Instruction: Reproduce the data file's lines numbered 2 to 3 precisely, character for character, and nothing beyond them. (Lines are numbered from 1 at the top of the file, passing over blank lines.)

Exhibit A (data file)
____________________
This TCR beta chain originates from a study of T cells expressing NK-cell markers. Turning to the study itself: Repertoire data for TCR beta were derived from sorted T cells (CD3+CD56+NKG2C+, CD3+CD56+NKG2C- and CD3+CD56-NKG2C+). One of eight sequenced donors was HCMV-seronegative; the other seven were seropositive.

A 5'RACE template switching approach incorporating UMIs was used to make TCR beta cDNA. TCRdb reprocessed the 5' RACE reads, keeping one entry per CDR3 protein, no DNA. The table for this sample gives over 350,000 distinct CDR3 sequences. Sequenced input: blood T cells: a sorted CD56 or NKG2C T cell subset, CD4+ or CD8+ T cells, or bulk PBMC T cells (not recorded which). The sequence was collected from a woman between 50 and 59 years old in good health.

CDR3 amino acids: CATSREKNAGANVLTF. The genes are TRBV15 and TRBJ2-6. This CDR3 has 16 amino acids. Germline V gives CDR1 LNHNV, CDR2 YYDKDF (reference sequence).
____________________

A 5'RACE template switching approach incorporating UMIs was used to make TCR beta cDNA. TCRdb reprocessed the 5' RACE reads, keeping one entry per CDR3 protein, no DNA. The table for this sample gives over 350,000 distinct CDR3 sequences. Sequenced input: blood T cells: a sorted CD56 or NKG2C T cell subset, CD4+ or CD8+ T cells, or bulk PBMC T cells (not recorded which). The sequence was collected from a woman between 50 and 59 years old in good health.

CDR3 amino acids: CATSREKNAGANVLTF. The genes are TRBV15 and TRBJ2-6. This CDR3 has 16 amino acids. Germline V gives CDR1 LNHNV, CDR2 YYDKDF (reference sequence).